Increased Online Shopping Affecting Trucks Accidents

There are many potential causes for a trucking accident – mechanical malfunction, driver fatigue, and road conditions, among others. According to reports by the National Highway Traffic Safety Administration, there were more fatalities related to truck accidents in 2018 than any year since 1988. The number of fatalities involving crashes had risen for the fourth year in a row, with pedestrian deaths involving trucks increasing 13% over the previous year alone. Driver error was a contributing factor in most of these fatal crashes that involved large trucks.

One eye opening federal study monitored 80 truck drivers over 7,500 hours of truck driving. The study found that the drivers averaged only 4.8 hours of sleep per day, and more than half experienced at least one 6-minute interval of drowsiness while at the wheel.

Drowsy driving can have deadly consequences. Being awake for at least 18 hours is comparable to having a blood alcohol content of 0.05 percent, according to the Centers for Disease Control and Prevention. A comprehensive study of 120,000 crashes involving large trucks found that 13% of the truck drivers were fatigued at the time of their accident.

Online shopping, which is increasing the number of trucks carrying those orders on the road, is at an all-time high as people avoid shopping in person and increasingly use online orders for everything from toilet paper to holiday gifts. COVID-19 has accelerated the growth of e-commerce, as reported by Forbes. Total online spending in May hit $82.5 billion, up 77% year-over-year.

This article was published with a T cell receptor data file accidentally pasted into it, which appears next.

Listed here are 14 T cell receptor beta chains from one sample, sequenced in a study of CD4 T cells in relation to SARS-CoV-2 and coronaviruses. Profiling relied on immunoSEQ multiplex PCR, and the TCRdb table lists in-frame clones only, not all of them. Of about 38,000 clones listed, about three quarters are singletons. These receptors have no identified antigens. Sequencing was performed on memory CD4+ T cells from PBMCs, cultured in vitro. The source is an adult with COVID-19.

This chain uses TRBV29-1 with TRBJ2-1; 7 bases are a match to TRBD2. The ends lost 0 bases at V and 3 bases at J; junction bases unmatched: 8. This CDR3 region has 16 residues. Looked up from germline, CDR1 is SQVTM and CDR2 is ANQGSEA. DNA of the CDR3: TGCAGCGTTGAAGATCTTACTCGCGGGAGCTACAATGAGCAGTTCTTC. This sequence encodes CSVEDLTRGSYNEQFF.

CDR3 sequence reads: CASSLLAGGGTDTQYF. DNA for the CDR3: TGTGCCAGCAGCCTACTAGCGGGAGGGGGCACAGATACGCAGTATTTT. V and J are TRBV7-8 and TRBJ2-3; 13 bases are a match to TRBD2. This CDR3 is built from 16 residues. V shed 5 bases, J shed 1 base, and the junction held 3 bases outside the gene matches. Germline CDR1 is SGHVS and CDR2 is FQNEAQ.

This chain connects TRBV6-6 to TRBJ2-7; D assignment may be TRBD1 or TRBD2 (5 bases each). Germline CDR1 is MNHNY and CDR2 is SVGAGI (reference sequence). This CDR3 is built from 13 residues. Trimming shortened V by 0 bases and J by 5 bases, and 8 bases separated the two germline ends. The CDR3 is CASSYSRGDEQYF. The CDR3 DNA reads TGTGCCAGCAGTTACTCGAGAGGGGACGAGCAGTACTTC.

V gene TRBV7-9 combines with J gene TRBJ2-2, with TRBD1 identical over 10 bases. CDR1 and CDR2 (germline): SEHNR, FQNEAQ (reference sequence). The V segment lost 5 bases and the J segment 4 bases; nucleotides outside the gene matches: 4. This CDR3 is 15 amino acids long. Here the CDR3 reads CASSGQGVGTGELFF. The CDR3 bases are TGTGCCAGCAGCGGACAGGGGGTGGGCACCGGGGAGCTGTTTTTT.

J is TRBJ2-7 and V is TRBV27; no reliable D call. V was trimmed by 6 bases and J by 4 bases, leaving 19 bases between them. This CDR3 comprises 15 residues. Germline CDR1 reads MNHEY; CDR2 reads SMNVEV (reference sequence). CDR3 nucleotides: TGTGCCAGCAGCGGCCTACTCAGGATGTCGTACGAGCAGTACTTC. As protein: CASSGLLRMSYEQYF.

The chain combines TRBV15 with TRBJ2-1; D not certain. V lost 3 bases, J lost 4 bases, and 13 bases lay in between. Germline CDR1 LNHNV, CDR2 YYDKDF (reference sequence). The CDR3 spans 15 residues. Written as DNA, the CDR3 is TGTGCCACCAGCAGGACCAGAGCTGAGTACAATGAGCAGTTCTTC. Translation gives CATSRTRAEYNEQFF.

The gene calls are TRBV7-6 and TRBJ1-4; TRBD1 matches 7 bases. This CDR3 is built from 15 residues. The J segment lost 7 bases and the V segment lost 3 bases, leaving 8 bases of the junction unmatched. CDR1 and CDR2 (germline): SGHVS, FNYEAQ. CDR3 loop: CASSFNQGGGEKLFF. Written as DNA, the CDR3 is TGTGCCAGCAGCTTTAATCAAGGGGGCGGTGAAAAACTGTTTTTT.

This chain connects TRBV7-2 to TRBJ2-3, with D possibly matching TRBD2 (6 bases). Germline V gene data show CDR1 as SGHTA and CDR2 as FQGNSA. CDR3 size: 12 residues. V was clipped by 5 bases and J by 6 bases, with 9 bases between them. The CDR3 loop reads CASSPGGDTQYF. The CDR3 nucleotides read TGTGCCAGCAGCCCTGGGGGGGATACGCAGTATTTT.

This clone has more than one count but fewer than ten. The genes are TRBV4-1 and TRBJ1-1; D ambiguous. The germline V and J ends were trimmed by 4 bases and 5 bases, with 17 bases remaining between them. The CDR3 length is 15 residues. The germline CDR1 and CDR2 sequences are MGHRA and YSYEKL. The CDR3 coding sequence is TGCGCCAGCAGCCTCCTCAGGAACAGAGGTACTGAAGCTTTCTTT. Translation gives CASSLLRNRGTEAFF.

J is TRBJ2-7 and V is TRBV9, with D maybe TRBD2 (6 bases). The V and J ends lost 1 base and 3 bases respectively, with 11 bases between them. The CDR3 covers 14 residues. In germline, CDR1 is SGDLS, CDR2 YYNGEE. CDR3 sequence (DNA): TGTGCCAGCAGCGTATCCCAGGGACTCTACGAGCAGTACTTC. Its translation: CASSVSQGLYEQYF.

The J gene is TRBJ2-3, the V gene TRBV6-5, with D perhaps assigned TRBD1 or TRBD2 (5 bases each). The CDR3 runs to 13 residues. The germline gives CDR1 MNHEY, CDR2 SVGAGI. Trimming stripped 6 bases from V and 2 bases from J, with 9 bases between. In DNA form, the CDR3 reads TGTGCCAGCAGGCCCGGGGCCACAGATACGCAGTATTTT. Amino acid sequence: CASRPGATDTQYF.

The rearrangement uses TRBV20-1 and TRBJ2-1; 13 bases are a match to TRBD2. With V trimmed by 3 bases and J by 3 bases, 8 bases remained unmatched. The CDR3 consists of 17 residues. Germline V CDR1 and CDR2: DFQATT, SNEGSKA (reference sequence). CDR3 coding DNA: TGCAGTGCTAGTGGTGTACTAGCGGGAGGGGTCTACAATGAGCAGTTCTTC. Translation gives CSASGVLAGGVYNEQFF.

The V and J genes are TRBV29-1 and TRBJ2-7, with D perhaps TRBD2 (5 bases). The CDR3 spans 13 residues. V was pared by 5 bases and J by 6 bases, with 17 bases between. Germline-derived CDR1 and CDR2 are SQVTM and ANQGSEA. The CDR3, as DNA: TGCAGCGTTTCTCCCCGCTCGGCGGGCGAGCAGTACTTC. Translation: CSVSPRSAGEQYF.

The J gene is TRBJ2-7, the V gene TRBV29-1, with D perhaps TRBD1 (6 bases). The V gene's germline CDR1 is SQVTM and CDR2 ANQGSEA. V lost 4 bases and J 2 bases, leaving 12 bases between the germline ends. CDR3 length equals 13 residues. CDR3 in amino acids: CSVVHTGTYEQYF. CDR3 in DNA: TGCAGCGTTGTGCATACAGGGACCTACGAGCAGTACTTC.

As a result of the COVID-19 crisis and increased demand, the Department of Transportation suspended some regulations requiring drivers to take off-road breaks while making deliveries. Usually, drivers are only permitted to work 14-hour days and can spend only 11 of those actually driving. But those “hours of service” regulations no longer apply to drivers transporting full loads of emergency supplies, like medical equipment related to COVID-19, masks and gloves, groceries, fuel, and equipment for building temporary housing or quarantine spaces. This suspension of safety regulations has the potential to increase driver fatigue, which could in turn increase truck accidents.

CED’s engineers are experienced with investigating vehicle crashes, including large-scale accidents involving commercial vehicles. The engineers in the CED Transportation Group complete training specific to these accidents. Using the latest tools and technology, the Transportation Group reviews all components of a crash to find the cause, including analyzing perception and reaction time in order to determine if fatigue may have caused or contributed to the accident.